The meniscus is the most frequently injured structure inside the knee. The meniscus is composed of a type of cartilage. It is shaped like a "C", and is attached to the top of the tibia (lower leg bone) and the lining (capsule) of the knee joint.
The meniscus receives its blood supply from small arteries in the capsule. Unfortunately, only the outer portion of the meniscus receives any blood. As with all of the body's structures, blood (oxygen, nutrients) is critical for healing.
Many people ask why their meniscus tore. The most common reason is that cumulative use over a long period of time gradually weakened the meniscus to the point where the last use before the tear triggered the injury. Often the activities of daily life are responsible for the tear. Examples include tears when squatting, walking, or slightly twisting the knee. On the other end of the spectrum, substantial trauma such as falling from a height, running, or being hit can cause a tear.
Regardless of the reason, once the meniscus is torn, its ability to act as a shock absorber decreases. People will typically experience some of the following symptoms: Clicking, popping, instability (a feeling of the knee being loose or giving out), apprehension (a feeling that the knee may give out), pain, swelling, or locking (the knee gets stuck). Since the amount of pressure on the cartilage increases with the size of the tear, there is also a greater likelihood that arthritis will develop.
The meniscus can tear in a number of different patterns. Depending on the location and size of the tear the symptoms will vary. Some people experience only slight discomfort when performing certain activities and the tear has little impact on their lives. Some people have incapacitating pain and can't walk. Others experience episodes of the knee giving out. Many patients will notice that the symptoms come and go. The length of time between symptoms and the length of time those symptoms last will vary. One reason is that the torn tissue moves. A portion of this torn piece of tissue can move into the center of the knee and cause pain. Then, when it moves back the pain decreases and the knee feels better.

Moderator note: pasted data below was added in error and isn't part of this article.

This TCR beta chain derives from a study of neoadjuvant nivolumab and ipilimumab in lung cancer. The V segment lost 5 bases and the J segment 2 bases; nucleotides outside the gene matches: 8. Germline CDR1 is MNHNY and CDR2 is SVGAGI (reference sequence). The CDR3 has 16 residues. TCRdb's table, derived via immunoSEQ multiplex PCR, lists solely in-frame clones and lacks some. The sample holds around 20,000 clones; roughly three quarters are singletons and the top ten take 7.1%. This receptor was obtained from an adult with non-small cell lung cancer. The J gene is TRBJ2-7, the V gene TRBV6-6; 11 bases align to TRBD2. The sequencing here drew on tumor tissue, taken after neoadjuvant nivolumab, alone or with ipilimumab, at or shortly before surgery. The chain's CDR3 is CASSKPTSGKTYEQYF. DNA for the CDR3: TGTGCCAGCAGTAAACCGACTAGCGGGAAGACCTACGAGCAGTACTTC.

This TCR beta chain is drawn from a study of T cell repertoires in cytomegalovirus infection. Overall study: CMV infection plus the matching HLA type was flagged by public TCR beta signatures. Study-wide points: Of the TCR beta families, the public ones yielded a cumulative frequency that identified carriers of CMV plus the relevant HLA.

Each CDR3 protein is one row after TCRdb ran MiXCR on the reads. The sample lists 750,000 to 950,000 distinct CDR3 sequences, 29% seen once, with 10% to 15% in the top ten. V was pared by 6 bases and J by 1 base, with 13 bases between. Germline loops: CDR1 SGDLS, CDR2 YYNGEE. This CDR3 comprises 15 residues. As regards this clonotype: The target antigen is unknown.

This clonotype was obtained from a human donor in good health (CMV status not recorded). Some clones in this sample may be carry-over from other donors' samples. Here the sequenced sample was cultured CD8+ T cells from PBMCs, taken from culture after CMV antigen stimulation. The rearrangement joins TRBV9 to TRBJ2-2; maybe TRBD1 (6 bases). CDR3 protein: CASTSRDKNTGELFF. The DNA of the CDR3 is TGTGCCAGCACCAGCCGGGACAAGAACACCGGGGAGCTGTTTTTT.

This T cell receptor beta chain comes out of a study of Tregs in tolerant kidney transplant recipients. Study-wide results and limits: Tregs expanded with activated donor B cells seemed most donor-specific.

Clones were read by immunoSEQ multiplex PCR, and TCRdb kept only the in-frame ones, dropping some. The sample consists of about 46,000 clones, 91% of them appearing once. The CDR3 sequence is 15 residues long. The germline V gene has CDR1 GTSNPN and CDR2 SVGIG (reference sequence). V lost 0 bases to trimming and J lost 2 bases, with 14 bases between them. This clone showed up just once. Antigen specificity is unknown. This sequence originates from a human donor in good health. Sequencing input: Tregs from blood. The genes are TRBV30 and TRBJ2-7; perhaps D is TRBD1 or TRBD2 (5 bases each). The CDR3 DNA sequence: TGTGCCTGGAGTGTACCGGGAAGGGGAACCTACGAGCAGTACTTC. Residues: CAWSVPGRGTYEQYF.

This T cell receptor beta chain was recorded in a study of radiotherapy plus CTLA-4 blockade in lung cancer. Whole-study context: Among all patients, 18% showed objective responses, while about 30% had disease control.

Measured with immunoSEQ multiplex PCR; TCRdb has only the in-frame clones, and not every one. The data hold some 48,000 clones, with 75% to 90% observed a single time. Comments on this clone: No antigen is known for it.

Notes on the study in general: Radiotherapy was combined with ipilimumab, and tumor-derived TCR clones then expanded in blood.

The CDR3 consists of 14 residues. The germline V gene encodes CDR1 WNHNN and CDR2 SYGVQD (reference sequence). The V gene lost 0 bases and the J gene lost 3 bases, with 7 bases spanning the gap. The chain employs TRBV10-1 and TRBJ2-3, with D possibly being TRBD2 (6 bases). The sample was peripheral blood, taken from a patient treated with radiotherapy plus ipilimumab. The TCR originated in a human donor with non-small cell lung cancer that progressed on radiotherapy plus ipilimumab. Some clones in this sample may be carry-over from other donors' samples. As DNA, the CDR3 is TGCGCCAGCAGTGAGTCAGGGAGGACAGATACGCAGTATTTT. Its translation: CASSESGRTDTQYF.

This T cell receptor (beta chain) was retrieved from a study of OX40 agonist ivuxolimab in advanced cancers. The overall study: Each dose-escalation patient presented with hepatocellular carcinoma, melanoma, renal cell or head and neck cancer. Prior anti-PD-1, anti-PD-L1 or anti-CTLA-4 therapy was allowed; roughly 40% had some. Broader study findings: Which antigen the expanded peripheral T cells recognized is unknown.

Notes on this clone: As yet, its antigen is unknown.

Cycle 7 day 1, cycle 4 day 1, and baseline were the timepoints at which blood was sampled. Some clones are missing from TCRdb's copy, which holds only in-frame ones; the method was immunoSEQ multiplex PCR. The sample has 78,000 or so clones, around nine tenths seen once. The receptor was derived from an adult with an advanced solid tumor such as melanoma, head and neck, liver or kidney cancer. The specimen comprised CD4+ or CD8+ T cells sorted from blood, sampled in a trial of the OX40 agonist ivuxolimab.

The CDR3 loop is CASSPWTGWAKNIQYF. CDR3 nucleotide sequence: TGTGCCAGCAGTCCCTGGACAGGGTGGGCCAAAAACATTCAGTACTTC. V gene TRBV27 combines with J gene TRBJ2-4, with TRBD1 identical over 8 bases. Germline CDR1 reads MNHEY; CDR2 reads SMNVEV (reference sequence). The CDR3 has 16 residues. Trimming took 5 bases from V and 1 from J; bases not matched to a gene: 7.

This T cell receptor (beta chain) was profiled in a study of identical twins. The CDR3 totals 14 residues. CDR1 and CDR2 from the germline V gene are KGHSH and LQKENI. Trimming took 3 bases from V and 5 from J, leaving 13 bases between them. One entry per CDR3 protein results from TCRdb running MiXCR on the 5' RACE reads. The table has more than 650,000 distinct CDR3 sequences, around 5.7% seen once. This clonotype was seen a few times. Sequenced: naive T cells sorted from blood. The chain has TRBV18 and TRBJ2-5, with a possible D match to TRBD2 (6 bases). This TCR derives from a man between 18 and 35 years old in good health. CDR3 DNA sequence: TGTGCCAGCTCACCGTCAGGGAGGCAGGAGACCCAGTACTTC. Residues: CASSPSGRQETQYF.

The meniscus does have a blood supply and it can sometimes heal on its own. When the meniscus does not heal and continues to cause symptoms arthroscopy is routinely performed. Most tears can't be repaired (stitched) because the tissue is too badly damaged or degenerated. In these situations, only the torn part of the meniscus is removed. Many patients want to know if anything is put back into the knee to take the place of the tissue that is removed. Most of the time nothing is put back into the knee. Science is yet to develop a suitable substitute. The next most common question is, "Don't I need that piece of meniscus?" The answer is that particular piece of meniscus used to have a function. However, since it is torn, it is no longer functioning as a shock absorber. It is now only causing pain, clicking, giving out, etc…Therefore, removing just the damaged piece does not cause any harm.
As stated above, most meniscus tears can't be repaired. In order to be a candidate for a meniscus repair the tissue quality has to be good and the tear has to be in the correct spot. Most of the time this is not the case. However, some patients meet the criteria and are good candidates for repair. As with many things, meniscus repairs heal better in younger patients. We are experienced in all meniscal surgery. That includes both meniscectomy (removal) and repair.
Recent research has demonstrated that one type of meniscal tear has a particularly poor prognosis without surgery. It is called a meniscal root tear. The meniscal root tear can result in a complete detachment of the meniscus. When this occurs the entire meniscus may no longer function. This particular type of tear is more likely to require repair.
Knee arthroscopy for a meniscal tear is done as an outpatient procedure. Patients go home the same day.